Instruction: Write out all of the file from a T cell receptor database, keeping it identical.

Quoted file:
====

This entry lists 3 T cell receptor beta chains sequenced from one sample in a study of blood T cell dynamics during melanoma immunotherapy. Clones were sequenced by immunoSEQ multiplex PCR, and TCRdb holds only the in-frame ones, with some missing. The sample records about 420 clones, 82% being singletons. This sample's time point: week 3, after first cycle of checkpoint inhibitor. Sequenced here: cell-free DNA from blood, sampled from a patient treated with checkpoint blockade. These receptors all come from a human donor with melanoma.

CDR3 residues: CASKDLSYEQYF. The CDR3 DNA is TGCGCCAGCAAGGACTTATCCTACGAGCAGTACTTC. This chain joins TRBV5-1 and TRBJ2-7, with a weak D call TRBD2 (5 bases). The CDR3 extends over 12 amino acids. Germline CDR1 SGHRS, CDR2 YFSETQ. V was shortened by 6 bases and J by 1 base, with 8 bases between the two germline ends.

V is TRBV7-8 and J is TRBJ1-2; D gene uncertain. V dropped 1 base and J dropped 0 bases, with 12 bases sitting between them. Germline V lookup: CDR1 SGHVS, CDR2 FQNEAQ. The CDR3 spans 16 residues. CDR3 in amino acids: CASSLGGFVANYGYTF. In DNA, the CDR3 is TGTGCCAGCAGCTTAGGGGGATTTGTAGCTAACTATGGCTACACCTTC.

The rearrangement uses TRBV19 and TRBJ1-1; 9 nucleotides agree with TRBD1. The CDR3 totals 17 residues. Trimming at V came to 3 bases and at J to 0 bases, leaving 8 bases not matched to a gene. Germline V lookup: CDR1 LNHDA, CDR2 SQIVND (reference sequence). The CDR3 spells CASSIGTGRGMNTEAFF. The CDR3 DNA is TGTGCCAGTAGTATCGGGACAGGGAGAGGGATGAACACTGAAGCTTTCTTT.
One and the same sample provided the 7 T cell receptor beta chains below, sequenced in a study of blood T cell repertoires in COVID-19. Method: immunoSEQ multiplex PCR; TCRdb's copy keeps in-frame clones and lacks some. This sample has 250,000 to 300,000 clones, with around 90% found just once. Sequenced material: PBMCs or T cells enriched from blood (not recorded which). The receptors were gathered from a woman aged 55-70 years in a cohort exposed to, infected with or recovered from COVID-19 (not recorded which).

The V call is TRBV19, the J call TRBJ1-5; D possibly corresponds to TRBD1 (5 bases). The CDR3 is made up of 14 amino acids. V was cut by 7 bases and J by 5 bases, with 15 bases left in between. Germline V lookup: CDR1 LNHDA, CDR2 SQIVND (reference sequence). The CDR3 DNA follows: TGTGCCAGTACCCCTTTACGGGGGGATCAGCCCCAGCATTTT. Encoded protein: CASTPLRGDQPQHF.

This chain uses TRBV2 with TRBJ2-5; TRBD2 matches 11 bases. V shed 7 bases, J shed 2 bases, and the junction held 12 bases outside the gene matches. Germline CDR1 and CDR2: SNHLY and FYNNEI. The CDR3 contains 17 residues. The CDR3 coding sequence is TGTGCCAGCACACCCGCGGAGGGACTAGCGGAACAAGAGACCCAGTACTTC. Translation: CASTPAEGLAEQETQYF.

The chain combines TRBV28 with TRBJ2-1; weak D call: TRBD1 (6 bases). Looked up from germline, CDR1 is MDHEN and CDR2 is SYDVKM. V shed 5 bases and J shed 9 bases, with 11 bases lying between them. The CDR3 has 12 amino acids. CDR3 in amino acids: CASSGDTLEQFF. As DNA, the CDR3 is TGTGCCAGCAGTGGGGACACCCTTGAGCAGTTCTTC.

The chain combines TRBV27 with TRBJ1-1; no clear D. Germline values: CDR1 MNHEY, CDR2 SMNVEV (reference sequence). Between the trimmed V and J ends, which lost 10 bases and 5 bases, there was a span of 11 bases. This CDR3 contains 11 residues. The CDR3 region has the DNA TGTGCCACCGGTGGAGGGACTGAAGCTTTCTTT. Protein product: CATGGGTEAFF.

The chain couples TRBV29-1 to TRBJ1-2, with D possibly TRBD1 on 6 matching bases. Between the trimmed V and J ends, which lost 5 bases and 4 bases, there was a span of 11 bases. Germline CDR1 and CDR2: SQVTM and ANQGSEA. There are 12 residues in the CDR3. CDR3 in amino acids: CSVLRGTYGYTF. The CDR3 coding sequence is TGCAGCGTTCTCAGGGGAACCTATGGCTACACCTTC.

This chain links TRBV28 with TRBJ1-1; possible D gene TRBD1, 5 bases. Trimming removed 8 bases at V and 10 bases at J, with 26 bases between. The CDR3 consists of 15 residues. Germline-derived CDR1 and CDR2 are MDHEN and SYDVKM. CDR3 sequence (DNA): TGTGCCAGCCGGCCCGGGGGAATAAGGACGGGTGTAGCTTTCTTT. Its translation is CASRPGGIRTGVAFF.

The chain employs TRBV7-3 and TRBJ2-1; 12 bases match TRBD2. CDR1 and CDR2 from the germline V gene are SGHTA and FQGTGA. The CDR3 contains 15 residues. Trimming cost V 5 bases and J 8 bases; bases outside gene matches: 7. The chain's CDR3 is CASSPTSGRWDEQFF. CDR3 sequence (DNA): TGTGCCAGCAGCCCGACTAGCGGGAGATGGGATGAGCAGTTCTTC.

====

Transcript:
This entry lists 3 T cell receptor beta chains sequenced from one sample in a study of blood T cell dynamics during melanoma immunotherapy. Clones were sequenced by immunoSEQ multiplex PCR, and TCRdb holds only the in-frame ones, with some missing. The sample records about 420 clones, 82% being singletons. This sample's time point: week 3, after first cycle of checkpoint inhibitor. Sequenced here: cell-free DNA from blood, sampled from a patient treated with checkpoint blockade. These receptors all come from a human donor with melanoma.

CDR3 residues: CASKDLSYEQYF. The CDR3 DNA is TGCGCCAGCAAGGACTTATCCTACGAGCAGTACTTC. This chain joins TRBV5-1 and TRBJ2-7, with a weak D call TRBD2 (5 bases). The CDR3 extends over 12 amino acids. Germline CDR1 SGHRS, CDR2 YFSETQ. V was shortened by 6 bases and J by 1 base, with 8 bases between the two germline ends.

V is TRBV7-8 and J is TRBJ1-2; D gene uncertain. V dropped 1 base and J dropped 0 bases, with 12 bases sitting between them. Germline V lookup: CDR1 SGHVS, CDR2 FQNEAQ. The CDR3 spans 16 residues. CDR3 in amino acids: CASSLGGFVANYGYTF. In DNA, the CDR3 is TGTGCCAGCAGCTTAGGGGGATTTGTAGCTAACTATGGCTACACCTTC.

The rearrangement uses TRBV19 and TRBJ1-1; 9 nucleotides agree with TRBD1. The CDR3 totals 17 residues. Trimming at V came to 3 bases and at J to 0 bases, leaving 8 bases not matched to a gene. Germline V lookup: CDR1 LNHDA, CDR2 SQIVND (reference sequence). The CDR3 spells CASSIGTGRGMNTEAFF. The CDR3 DNA is TGTGCCAGTAGTATCGGGACAGGGAGAGGGATGAACACTGAAGCTTTCTTT.
One and the same sample provided the 7 T cell receptor beta chains below, sequenced in a study of blood T cell repertoires in COVID-19. Method: immunoSEQ multiplex PCR; TCRdb's copy keeps in-frame clones and lacks some. This sample has 250,000 to 300,000 clones, with around 90% found just once. Sequenced material: PBMCs or T cells enriched from blood (not recorded which). The receptors were gathered from a woman aged 55-70 years in a cohort exposed to, infected with or recovered from COVID-19 (not recorded which).

The V call is TRBV19, the J call TRBJ1-5; D possibly corresponds to TRBD1 (5 bases). The CDR3 is made up of 14 amino acids. V was cut by 7 bases and J by 5 bases, with 15 bases left in between. Germline V lookup: CDR1 LNHDA, CDR2 SQIVND (reference sequence). The CDR3 DNA follows: TGTGCCAGTACCCCTTTACGGGGGGATCAGCCCCAGCATTTT. Encoded protein: CASTPLRGDQPQHF.

This chain uses TRBV2 with TRBJ2-5; TRBD2 matches 11 bases. V shed 7 bases, J shed 2 bases, and the junction held 12 bases outside the gene matches. Germline CDR1 and CDR2: SNHLY and FYNNEI. The CDR3 contains 17 residues. The CDR3 coding sequence is TGTGCCAGCACACCCGCGGAGGGACTAGCGGAACAAGAGACCCAGTACTTC. Translation: CASTPAEGLAEQETQYF.

The chain combines TRBV28 with TRBJ2-1; weak D call: TRBD1 (6 bases). Looked up from germline, CDR1 is MDHEN and CDR2 is SYDVKM. V shed 5 bases and J shed 9 bases, with 11 bases lying between them. The CDR3 has 12 amino acids. CDR3 in amino acids: CASSGDTLEQFF. As DNA, the CDR3 is TGTGCCAGCAGTGGGGACACCCTTGAGCAGTTCTTC.

The chain combines TRBV27 with TRBJ1-1; no clear D. Germline values: CDR1 MNHEY, CDR2 SMNVEV (reference sequence). Between the trimmed V and J ends, which lost 10 bases and 5 bases, there was a span of 11 bases. This CDR3 contains 11 residues. The CDR3 region has the DNA TGTGCCACCGGTGGAGGGACTGAAGCTTTCTTT. Protein product: CATGGGTEAFF.

The chain couples TRBV29-1 to TRBJ1-2, with D possibly TRBD1 on 6 matching bases. Between the trimmed V and J ends, which lost 5 bases and 4 bases, there was a span of 11 bases. Germline CDR1 and CDR2: SQVTM and ANQGSEA. There are 12 residues in the CDR3. CDR3 in amino acids: CSVLRGTYGYTF. The CDR3 coding sequence is TGCAGCGTTCTCAGGGGAACCTATGGCTACACCTTC.

This chain links TRBV28 with TRBJ1-1; possible D gene TRBD1, 5 bases. Trimming removed 8 bases at V and 10 bases at J, with 26 bases between. The CDR3 consists of 15 residues. Germline-derived CDR1 and CDR2 are MDHEN and SYDVKM. CDR3 sequence (DNA): TGTGCCAGCCGGCCCGGGGGAATAAGGACGGGTGTAGCTTTCTTT. Its translation is CASRPGGIRTGVAFF.

The chain employs TRBV7-3 and TRBJ2-1; 12 bases match TRBD2. CDR1 and CDR2 from the germline V gene are SGHTA and FQGTGA. The CDR3 contains 15 residues. Trimming cost V 5 bases and J 8 bases; bases outside gene matches: 7. The chain's CDR3 is CASSPTSGRWDEQFF. CDR3 sequence (DNA): TGTGCCAGCAGCCCGACTAGCGGGAGATGGGATGAGCAGTTCTTC.